A measurement-based study on user management in private BitTorrent communities

Authors

  • Honglei Jiang,

    1. Services Computing Technology and System Lab, School of Computer Science and Technology, Huazhong University of Science and Technology, Wuhan, China
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  • Hai Jin,

    1. Services Computing Technology and System Lab, School of Computer Science and Technology, Huazhong University of Science and Technology, Wuhan, China
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  • Song Guo,

    Corresponding author
    • School of Computer Science and Engineering, The University of Aizu, Aizu-Wakamatsu, Japan
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  • Xiaofei Liao

    1. Services Computing Technology and System Lab, School of Computer Science and Technology, Huazhong University of Science and Technology, Wuhan, China
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Correspondence to: Song Guo, School of Computer Science and Engineering, The University of Aizu, Aizu-lWakamatsu, Japan.

E-mail: sguo@u-aizu.ac.jp

SUMMARY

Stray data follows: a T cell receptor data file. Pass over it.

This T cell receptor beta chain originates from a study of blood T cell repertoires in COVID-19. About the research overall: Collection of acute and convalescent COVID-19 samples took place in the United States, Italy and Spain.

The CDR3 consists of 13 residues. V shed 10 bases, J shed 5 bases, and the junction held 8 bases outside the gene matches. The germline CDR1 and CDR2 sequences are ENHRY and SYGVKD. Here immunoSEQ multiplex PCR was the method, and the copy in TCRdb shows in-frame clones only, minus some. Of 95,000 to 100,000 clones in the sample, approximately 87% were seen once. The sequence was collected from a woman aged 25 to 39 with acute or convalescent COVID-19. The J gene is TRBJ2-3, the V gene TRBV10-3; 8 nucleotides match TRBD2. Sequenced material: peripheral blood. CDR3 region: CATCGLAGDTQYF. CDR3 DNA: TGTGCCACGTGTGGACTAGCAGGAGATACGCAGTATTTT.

Beyond the traditional BitTorrent, a new genre of peer-to-peer communications protocol for worldwide file sharing is rapidly evolving towards private BitTorrent (PT). In recent years, a proliferation of PT communities have emerged. To enhance the user experience, account-based share-ratio enforcement (SRE) has been developed and widely adopted. Whereas existing studies mainly take SRE as an incentive, we discover that it also plays a critical role in selecting and filtering users. In addition to SRE, a rich set of user management rules, such as registration management, banning policies, and user caste system, are also studied in this paper. This includes to explore their effects on user behavior, download performance, content availability, and system scalability. The measurement results presented in this paper are based on large-scale experiments conducted over six representative PT sites for over a year. We find that the stricter registration will lead to fewer new users, resulting in a scalability problem, which is critical for the PT communities because the download performance and content availability depend on not only the contribution of users but also the population of the community. Our measurement and analysis pose a direction for the design of new incentive mechanisms that take the difficulty of enrollment into the consideration.Copyright © 2012 John Wiley & Sons, Ltd.

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